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In 1607, Jan Brueghel the Elder used oil on copper to create “River Landscape”. The light (90) in this work is shown coming through the dark sky in the upper left corner. This is evident through the break in the clouds and the light shining on the water in the front right of the painting. The area in front of the light is shown in detail with the area behind are shown as if in a fog. This painting is also very asymmetrical (129). The weight of the work is on the left side and the right side of the work is much less busy and painted in lighter colors.

Richard Parkes Bonington
The Grand Canal, 1826/1827
Oil on Canvas
National Gallery of Art, Washington, DC

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“The Grand Canal” is an oil on canvas piece created in 1826/1827 by Richard Parkes Bonington. He utilized several visual and design elements to create this beautiful scene. The first is atmospheric perspective (113). This is a technique that is “based on the observation that distant objects appear less distinct, paler, and bluer than nearby objects due to the way moisture and the intervening atmosphere scatters light”. In this painting the buildings in the back of the work take on a light blue tint from the sky making them appear far away in the distance. Light (90) is another element utilized by the artist. In this work, the buildings on the right side of the painting are shaded on the front because the light in the painting is shining from high in the sky on the right. This is also obvious because the buildings on the left are bathed in light. Scale (136) is evident in this work because the buildings start out large at the front of the painting and as the view looks toward the back of the canal the buildings get smaller. Scale is the size in relation to normal size. The use of scale draws the viewers’ attention down the canal.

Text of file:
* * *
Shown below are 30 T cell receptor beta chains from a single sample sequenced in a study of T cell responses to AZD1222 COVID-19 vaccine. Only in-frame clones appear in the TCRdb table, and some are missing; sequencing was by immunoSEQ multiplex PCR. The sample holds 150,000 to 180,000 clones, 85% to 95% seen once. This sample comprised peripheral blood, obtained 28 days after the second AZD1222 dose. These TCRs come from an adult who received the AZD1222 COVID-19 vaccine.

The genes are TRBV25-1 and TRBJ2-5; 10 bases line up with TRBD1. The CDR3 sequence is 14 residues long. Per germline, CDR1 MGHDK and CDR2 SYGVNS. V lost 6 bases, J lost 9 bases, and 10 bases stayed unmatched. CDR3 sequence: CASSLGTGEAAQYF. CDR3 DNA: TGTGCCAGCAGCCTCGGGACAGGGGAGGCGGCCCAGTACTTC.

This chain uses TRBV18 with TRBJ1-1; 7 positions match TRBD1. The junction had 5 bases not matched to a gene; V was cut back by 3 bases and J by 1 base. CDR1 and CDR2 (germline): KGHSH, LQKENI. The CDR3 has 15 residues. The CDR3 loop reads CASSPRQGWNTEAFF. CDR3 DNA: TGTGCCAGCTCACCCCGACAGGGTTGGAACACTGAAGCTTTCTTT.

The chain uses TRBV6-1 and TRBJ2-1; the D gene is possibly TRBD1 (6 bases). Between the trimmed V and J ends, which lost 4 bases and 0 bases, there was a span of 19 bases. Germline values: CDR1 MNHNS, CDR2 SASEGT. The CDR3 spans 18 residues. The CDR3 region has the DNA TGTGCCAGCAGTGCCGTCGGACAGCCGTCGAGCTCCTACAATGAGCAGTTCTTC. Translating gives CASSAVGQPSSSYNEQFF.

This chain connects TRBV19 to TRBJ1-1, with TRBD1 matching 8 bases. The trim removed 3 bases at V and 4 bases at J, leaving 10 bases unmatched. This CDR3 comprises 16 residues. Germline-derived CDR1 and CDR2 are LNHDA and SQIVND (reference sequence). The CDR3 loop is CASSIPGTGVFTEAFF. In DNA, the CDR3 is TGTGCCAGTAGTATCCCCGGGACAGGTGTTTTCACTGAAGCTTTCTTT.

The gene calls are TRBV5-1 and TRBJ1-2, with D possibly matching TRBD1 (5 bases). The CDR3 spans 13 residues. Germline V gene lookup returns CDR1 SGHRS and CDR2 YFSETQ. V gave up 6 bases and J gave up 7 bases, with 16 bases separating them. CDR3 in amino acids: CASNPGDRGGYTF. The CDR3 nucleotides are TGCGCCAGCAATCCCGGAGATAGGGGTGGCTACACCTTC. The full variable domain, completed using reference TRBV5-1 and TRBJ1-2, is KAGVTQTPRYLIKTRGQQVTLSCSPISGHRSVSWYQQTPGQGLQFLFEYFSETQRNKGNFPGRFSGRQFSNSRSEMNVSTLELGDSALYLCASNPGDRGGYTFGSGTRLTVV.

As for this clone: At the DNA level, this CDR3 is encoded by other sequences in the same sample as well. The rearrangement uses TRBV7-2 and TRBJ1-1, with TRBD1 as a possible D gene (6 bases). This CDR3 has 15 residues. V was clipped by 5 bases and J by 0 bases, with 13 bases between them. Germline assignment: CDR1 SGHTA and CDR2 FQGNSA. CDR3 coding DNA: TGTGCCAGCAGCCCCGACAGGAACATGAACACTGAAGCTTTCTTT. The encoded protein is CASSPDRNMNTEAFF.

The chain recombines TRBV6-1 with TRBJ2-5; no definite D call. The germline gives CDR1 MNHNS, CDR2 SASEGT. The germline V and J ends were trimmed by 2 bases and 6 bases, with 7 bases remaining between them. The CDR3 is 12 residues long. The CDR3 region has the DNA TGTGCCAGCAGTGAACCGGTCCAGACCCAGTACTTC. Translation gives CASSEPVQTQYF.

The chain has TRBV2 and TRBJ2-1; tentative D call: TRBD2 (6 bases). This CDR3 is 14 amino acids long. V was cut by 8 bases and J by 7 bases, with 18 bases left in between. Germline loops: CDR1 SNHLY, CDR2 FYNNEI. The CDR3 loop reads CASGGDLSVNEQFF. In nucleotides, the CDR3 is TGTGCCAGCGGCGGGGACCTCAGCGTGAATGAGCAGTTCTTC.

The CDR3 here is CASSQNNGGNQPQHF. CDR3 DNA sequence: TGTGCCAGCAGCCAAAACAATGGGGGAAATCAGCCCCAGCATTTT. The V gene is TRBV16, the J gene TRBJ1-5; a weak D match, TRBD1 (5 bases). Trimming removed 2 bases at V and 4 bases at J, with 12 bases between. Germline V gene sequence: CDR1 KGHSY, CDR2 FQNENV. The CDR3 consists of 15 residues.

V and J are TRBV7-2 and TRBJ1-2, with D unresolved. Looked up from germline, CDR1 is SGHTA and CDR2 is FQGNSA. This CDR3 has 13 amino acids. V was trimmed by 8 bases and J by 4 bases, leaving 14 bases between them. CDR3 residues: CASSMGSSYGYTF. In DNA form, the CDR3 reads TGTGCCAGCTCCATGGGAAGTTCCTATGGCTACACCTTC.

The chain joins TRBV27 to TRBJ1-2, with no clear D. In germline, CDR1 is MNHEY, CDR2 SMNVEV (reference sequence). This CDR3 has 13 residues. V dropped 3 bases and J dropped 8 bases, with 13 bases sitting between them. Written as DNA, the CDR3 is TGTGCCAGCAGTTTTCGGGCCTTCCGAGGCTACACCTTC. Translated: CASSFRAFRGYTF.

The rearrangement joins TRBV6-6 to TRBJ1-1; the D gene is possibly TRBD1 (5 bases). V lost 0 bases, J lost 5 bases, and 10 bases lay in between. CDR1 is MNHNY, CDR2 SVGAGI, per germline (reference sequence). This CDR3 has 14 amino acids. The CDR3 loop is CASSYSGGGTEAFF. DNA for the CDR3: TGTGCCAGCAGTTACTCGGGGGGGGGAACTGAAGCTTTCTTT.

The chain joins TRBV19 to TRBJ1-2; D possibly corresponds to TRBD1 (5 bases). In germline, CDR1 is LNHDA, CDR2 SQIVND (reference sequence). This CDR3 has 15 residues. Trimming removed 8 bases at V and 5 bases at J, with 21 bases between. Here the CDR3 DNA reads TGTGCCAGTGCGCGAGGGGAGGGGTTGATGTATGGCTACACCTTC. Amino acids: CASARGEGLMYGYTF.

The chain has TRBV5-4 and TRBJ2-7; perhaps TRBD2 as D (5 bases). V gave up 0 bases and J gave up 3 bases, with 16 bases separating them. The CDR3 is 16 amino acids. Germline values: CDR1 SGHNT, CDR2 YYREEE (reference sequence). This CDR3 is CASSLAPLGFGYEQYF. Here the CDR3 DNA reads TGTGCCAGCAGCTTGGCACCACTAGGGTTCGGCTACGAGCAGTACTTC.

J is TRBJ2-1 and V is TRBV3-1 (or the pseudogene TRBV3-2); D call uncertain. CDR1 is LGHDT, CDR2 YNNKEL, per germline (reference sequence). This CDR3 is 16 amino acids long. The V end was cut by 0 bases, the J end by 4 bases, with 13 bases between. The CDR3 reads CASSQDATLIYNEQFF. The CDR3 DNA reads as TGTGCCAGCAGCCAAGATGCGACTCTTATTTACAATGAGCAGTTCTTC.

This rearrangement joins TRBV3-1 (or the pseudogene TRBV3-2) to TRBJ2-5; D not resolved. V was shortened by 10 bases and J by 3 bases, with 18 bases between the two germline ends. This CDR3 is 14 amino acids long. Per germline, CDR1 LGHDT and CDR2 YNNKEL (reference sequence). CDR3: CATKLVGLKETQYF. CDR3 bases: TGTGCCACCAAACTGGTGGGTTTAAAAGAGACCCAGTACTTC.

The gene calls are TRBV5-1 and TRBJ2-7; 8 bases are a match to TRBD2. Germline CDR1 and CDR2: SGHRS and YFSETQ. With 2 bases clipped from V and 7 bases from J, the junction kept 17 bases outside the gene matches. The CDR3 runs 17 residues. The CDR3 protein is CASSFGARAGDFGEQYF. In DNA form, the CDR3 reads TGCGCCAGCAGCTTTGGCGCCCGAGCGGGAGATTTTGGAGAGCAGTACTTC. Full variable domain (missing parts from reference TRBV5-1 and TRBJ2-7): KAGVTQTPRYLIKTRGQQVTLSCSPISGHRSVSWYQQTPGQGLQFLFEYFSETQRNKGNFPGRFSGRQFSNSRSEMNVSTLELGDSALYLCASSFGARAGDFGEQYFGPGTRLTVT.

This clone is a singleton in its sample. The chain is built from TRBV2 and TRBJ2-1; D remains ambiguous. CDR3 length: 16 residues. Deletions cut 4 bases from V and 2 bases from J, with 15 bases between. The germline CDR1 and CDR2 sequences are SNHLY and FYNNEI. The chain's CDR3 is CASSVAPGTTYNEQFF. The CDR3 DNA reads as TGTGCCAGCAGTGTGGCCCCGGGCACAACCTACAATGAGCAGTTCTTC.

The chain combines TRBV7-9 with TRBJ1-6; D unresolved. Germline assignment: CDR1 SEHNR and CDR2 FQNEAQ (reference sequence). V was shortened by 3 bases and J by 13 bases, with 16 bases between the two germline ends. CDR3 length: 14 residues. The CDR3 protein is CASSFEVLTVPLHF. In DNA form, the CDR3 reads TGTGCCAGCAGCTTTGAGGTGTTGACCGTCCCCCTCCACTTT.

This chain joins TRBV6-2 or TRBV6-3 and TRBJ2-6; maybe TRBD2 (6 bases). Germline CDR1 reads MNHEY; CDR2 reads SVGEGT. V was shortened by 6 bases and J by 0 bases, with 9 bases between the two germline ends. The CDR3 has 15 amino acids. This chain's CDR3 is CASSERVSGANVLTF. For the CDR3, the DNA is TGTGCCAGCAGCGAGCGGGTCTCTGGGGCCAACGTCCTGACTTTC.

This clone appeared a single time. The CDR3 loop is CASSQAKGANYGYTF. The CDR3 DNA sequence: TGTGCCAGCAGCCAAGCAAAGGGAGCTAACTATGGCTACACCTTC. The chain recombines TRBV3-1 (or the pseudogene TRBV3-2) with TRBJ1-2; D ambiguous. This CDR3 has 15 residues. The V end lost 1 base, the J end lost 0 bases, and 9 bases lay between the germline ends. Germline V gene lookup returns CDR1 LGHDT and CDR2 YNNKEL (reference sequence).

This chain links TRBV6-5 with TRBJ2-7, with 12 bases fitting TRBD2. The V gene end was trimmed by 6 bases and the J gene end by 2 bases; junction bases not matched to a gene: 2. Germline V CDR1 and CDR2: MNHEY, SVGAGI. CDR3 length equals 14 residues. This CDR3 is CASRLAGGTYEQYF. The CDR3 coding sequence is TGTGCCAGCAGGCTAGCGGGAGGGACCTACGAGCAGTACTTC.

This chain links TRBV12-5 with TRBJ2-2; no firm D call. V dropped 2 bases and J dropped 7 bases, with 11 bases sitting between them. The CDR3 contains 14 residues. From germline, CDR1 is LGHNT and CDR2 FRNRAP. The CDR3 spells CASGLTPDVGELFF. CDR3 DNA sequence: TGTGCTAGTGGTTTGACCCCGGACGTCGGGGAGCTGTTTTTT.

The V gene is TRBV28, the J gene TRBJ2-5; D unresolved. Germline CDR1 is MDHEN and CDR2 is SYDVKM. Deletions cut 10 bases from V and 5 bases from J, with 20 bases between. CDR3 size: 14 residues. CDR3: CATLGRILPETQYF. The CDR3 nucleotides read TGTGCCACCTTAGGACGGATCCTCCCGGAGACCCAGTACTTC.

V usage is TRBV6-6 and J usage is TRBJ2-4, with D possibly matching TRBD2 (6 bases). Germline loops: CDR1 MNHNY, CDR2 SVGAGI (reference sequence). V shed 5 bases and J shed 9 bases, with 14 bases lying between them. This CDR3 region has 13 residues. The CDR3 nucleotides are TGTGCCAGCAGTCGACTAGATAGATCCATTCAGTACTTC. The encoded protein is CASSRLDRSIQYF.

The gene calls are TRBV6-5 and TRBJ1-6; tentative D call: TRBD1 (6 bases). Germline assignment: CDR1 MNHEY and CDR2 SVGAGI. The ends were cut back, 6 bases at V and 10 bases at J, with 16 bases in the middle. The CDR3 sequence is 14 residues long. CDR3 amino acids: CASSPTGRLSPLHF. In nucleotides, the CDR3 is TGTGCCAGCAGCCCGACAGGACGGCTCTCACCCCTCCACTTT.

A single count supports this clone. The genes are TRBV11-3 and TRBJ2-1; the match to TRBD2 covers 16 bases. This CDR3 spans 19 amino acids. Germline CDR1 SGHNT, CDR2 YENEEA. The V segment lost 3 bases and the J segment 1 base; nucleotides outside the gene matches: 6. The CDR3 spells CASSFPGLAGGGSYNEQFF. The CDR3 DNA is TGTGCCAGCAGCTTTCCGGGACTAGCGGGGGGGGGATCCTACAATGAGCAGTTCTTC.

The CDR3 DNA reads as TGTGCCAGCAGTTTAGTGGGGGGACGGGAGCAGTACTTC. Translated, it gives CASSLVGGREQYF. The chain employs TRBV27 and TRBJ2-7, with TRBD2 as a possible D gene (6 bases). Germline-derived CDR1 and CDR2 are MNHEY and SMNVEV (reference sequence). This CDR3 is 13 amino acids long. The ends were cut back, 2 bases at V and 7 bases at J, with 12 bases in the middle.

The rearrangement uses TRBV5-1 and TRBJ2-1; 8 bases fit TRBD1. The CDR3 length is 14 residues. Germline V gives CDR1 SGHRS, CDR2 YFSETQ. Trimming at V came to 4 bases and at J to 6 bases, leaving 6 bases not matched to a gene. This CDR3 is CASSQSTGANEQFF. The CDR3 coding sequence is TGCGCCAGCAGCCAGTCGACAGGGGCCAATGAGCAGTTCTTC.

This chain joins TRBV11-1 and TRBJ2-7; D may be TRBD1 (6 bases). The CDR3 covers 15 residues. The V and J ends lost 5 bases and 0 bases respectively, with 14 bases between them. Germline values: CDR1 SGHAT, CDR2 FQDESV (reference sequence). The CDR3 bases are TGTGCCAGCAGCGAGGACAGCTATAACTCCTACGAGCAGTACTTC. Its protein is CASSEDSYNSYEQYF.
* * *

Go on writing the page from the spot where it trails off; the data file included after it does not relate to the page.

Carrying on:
Auguste Renoir
The Blue River, c. 1890/1900
Oil on Canvas
National Gallery of Art, Washington, DC

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“The Blue River” was created with oil on canvas around 1890-1900 by Auguste Renoir. When first looking at this piece, the eye is drawn to the statute in the water. Renoir emphasized (134) this statue by painting it pure white. This is the only pure white in the work. He also used an open palette. A palette describes the range of colors used in a work and an open palette is one in which all colors are permitted (98, 586). This work utilizes yellow, red, blue, and green as well as various shades and tints of them. The work is also a-symmetrical (129). This is evident because the right side of the work contains most of the visual weight. Visual weight refers to the apparent “heaviness” or “lightness” of the forms arranged in a composition, as gauged by how insistently they draw the viewers’ eyes (125). The viewers’ eyes are drawn to the statue on the right side of this work.

Claude Monet
The Japanese Footbridge, 1899
Oil on Canvas
National Gallery of Art, Washington, DC

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Claude Monet created “The Japanese Footbridge” in 1899 with oil on canvas. Color is a major element of this work. First, the colors used in this work, shades of green, yellow, blue and red, are analogous colors (97). These are a combination of colors adjacent to one another on the color wheel. The viewer sees these colors throughout the work. Monet also used color to highlight the focal point (134) of the work. A focal point is created when one area of a work is emphasized. It is easy to see the bridge is the focal point because of the use of the color blue. This is the only place in the work where blue is utilized. The water is not even blue, it is used to reflect the grasses and the colors in them. Finally, the grasses, bridge, and water are all painted in the same portions as they would be in reality, meaning the scale (136) is the same as one would see in nature.